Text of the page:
The class passed as described about for the rest of semester. Near the end, I had completed (with the assistance of the potter’s buddy!) nearly a zillion mugs. I tried to make other things, but everything just turned out as a mug. Big mugs, little mugs, mugs with crazy shapes carved in the side. The gothic lady was doing a little better. She was turning out pottery that might actually be considered art, and not just a bunch of poorly made mugs. With every victory over my mugs she got a little more smug (ha!), or whatever gothic people get when they are proud of themselves. Less depressed, I suppose. Anyway, for our final project we had to build one last piece using all the different pot-making techniques that we had learned. It could be whatever we wanted it to be, but it needed to be impressive. I instantly went about getting the clay I would need to create the world’s most impressive mug ever. EVER! I mean, this bad boy was going to be the Mona Lisa of the mug world. If there was a magazine that featured nothing but mugs and mug accessories, this mug would be on the cover for the next 10 years. Such was my dreams for this mug. Mostly, however, I wanted to beat this gothic just once. Beat her with the mugs that she had so often mocked. Now, the thing that made her projects such a success was all the detail she put into her work. Every part of her vases, figures or whatever had some sort of pattern imprinted on them. I knew that I couldn’t compete with her with respect to detail, (she had the potter’s buddy compete), so I decided that I would simply make the largest mug EVER. No detail would be needed, as the shear size of this mug would overshadow her pathetic hard work.
And so it went. I grabbed a block of clay and used it to forge the one mug, the mug of power. Nearly a foot and a half tall, and approaching 3 inches thick on the sides, I was exhausted when my masterpiece finally took shape. I looked over at my undead loving competitor and saw one of the most amazing pieces of pottery ever. Before me stood an intricate dragon figure perched on the edge of a vase which was covered in a scene depicting the dragons birth, life and death. The wings of the dragon had each been painstakingly detailed to show the skin patterns. The vase part had a little place where she said that she planned to put in a pump and have water pouring down the side. Now, that was all very fine and good, but could it possibly stack up with a foot and a half tall mug? Maybe, so I pulled out a secret weapon. Thinking fast, I grabbed more clay, and formed the starship enterprise and deftly attached it to the top edge of my mug. Man, that was now one sweet mug. Confident, I picked up my masterpiece and headed for the kilns, where the fires within would breath eternal life into my creation, which I lovingly entitled “Enterprise mug that is huge.” After a few minutes of trying to get my project into the kiln, I finally managed to squeeze the sucker in there. It was so awesome. Right behind me, gothic lady with her stupid incredible masterpiece gave me a glare when she saw that the only space left in the kiln was right next to my work of art. She didn’t seem to appreciate my hogging most of the space, but what did it matter? I had the enterprise mug, and all she had was talent. Useless talent.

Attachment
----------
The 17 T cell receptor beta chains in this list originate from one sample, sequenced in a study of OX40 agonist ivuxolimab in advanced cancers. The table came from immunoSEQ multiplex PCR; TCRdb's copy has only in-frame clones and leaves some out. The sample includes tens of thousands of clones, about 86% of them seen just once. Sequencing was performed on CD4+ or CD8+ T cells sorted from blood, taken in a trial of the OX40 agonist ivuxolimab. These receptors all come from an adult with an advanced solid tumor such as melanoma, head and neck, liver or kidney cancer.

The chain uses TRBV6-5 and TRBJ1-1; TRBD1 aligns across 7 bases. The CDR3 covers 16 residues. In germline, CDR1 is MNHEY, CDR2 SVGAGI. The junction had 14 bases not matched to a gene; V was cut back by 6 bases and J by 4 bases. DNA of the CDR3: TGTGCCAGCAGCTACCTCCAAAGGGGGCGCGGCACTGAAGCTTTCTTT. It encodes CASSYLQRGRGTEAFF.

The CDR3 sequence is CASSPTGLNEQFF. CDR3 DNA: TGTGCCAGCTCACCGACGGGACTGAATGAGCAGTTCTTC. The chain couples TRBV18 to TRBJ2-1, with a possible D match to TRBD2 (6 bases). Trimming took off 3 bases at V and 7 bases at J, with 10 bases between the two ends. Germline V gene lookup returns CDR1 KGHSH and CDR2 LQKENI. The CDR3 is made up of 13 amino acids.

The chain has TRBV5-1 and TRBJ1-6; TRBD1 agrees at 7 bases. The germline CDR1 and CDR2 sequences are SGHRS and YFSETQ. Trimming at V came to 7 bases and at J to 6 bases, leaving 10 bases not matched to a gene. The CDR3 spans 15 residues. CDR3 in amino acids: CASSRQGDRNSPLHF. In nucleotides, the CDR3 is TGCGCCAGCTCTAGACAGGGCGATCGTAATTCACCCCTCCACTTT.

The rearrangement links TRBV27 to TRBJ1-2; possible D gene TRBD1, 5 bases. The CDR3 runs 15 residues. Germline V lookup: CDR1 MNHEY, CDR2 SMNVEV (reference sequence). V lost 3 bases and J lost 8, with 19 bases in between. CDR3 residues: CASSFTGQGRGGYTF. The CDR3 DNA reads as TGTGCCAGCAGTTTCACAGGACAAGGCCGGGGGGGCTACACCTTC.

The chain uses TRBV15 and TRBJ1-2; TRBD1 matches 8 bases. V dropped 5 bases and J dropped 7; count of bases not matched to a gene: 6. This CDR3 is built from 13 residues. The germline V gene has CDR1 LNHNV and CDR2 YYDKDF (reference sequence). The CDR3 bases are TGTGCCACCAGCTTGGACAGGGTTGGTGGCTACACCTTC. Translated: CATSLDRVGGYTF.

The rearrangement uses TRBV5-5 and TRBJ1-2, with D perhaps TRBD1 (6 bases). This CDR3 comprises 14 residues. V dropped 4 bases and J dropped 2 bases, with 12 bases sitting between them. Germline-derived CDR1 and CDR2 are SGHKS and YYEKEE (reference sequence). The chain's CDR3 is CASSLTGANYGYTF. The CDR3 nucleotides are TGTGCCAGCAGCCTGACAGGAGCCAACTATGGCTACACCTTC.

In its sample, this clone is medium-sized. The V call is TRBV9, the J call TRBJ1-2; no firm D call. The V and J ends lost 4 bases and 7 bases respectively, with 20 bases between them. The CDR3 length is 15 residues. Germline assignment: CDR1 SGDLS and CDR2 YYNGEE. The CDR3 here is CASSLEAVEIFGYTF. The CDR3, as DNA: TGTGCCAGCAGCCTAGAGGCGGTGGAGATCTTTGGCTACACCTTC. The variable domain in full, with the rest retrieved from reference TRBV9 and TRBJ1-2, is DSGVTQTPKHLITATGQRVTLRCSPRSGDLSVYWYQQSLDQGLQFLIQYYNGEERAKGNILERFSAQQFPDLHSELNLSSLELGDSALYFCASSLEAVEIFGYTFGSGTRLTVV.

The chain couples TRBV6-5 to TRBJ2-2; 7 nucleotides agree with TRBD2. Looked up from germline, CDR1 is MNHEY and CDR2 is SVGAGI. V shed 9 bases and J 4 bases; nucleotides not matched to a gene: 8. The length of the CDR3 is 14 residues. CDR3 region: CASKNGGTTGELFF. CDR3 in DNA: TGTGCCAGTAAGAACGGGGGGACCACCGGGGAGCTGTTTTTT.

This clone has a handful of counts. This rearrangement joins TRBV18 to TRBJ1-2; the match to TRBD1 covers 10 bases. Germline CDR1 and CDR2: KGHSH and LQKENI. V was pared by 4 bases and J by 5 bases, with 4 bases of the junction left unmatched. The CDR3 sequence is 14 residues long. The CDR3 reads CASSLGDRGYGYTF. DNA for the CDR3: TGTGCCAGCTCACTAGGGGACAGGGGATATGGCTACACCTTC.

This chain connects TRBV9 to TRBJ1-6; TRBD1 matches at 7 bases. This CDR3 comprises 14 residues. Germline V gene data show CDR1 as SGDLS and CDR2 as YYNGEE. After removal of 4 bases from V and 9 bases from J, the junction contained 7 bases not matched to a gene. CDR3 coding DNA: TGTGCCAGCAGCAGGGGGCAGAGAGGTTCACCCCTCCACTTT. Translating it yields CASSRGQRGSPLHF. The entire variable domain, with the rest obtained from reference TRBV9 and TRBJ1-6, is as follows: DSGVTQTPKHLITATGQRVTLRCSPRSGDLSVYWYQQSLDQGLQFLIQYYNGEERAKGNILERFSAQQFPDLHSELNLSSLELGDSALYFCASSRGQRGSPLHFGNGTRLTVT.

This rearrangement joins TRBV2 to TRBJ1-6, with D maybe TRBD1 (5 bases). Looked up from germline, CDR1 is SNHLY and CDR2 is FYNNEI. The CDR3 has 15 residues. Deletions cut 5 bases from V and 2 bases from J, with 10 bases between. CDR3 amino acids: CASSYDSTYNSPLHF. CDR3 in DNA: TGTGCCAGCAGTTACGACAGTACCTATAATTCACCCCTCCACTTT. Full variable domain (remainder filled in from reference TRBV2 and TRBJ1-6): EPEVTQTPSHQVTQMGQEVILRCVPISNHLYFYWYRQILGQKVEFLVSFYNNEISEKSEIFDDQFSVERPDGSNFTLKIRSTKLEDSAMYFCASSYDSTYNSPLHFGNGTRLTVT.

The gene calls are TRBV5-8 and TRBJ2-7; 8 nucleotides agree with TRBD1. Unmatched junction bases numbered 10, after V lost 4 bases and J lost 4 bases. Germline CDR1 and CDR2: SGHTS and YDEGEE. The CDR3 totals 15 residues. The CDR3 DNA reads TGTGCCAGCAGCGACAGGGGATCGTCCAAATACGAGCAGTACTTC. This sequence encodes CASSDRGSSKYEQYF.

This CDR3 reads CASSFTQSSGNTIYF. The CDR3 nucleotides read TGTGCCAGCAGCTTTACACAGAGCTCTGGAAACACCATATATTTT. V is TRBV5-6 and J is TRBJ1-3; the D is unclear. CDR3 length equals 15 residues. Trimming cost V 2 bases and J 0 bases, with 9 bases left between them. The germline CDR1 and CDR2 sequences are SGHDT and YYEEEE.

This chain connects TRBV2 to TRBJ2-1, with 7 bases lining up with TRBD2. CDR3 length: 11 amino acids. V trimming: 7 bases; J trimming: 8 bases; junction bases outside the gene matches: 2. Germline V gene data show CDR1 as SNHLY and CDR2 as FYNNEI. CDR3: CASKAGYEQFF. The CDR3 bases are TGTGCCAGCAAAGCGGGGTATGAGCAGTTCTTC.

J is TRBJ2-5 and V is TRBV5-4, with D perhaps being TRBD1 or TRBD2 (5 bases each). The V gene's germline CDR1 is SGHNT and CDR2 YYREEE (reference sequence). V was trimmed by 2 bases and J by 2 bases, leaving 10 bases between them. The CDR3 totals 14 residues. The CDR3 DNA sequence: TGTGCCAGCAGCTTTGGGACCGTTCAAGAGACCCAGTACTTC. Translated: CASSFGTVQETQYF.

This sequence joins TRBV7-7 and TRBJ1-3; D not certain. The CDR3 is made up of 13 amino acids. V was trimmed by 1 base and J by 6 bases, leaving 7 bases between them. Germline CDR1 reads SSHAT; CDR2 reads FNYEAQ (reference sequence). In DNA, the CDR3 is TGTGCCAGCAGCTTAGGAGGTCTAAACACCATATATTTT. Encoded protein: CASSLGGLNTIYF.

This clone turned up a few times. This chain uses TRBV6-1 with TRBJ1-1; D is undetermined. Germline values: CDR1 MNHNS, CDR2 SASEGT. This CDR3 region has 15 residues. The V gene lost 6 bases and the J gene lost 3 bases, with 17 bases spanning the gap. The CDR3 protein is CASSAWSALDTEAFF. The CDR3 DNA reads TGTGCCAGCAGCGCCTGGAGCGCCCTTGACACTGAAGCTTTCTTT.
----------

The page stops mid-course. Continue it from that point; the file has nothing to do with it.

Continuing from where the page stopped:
Now, I need to step aside here and just mention a funny thing that clay does when it is put in the kiln. There is a basic rule of thumb to keep in mind when working with clay in a kiln. You don’t want to have any piece of clay thicker than about half an inch in that sucker, or steam in the clay builds up pressure, and tends to result in a hilarious exploding side effect. I knew of this rule, but it had left my mind when I had the vision of the “enterprise mug that is huge.” Such was the grandeur of the mug I had created. Anyway, I left that day with a song in my heart and the knowledge that I had finally defeated my skilled foe.
I had to wait a week before we could finally open up the kilns and get our projects. I nearly went mad. I couldn’t wait to drink a gallon of milk out of my mug and then be greeted by the friendly crew of the enterprise between sips. Finally the day came. I went up to school early for the occasion, and eagerly awaited until the kiln room was unlocked. I raced in and whipped open the door…… It was amazing. I instantly gained a new respect for the power of steam. I remember seeing a picture once of the city of Berlin at the end of WWII. There was very little left standing, and the streets were filled with rubble that had once been a magnificent city. The sight that greeted me that morning was indeed very similar. Nothing remained of my “Enterprise mug that is huge”. Well, I guess it all still remained, but not in the form that it was in when I had placed it into the kiln. The same could be said for pretty much everything else that had been in the kiln at the time. Then I saw something that caught my eye. Lying beneath what had once been the bridge section of the enterprise lay an intricately detailed dragon wing. “OHCRAPOHCRAPOHCRAPOHCRAP!” I thought as I realized that while the destruction of my masterpiece was regrettable, albeit entertaining in nature, I had destroyed what was quite legitimately a masterpiece of pottery. My mind raced. What should I do? There was no question about whose piece was the cause of the pottery nuke. There was practically a crater around where my mug used to be. So I did what any honorable gentleman would do. I closed the kiln doors, spun around on my heel and made warp 10 out of the building. I never returned to that building, meaning that I left behind nearly a dozen of my mugs. But I considered that to be a fair trade for my awesome rampage of steamy clay destruction. I got a B- in the class.
That's all true, by the way. If anyone wants a mug, just tell me and I'll send you one.